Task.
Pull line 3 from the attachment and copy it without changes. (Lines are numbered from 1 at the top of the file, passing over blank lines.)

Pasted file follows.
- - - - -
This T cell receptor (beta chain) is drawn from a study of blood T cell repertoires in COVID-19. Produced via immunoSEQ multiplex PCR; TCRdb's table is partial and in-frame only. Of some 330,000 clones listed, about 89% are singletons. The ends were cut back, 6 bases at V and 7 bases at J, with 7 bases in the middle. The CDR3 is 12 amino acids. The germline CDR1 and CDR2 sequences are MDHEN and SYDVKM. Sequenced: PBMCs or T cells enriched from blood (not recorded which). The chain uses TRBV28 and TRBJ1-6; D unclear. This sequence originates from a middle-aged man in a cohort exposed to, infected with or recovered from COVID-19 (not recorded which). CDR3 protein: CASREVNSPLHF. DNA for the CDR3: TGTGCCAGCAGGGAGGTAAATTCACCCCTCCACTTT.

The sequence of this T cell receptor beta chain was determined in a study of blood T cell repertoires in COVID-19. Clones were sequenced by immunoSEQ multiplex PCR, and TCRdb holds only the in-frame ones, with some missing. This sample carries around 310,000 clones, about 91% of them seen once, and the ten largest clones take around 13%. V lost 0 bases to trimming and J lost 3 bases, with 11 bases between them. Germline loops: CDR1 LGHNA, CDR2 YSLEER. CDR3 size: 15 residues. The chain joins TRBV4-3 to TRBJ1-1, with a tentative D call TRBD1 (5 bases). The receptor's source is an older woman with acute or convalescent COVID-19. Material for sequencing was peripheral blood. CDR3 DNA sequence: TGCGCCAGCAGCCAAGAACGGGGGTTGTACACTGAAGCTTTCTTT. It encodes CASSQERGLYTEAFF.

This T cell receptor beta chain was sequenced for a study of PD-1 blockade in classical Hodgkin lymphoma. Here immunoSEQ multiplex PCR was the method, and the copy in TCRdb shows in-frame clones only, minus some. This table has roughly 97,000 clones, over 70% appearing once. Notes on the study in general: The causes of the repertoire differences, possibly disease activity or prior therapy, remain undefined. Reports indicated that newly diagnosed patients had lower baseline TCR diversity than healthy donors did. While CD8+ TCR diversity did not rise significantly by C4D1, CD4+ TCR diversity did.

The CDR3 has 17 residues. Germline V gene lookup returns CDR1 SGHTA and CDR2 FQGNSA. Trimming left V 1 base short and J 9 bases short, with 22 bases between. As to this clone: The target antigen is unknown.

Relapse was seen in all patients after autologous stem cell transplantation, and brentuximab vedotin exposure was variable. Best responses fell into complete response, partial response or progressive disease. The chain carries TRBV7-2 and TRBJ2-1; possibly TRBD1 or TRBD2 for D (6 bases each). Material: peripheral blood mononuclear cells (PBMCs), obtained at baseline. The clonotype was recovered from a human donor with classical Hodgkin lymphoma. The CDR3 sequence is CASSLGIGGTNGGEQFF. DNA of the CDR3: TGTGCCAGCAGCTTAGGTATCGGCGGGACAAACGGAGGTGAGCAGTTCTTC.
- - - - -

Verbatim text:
This T cell receptor beta chain was sequenced for a study of PD-1 blockade in classical Hodgkin lymphoma. Here immunoSEQ multiplex PCR was the method, and the copy in TCRdb shows in-frame clones only, minus some. This table has roughly 97,000 clones, over 70% appearing once. Notes on the study in general: The causes of the repertoire differences, possibly disease activity or prior therapy, remain undefined. Reports indicated that newly diagnosed patients had lower baseline TCR diversity than healthy donors did. While CD8+ TCR diversity did not rise significantly by C4D1, CD4+ TCR diversity did.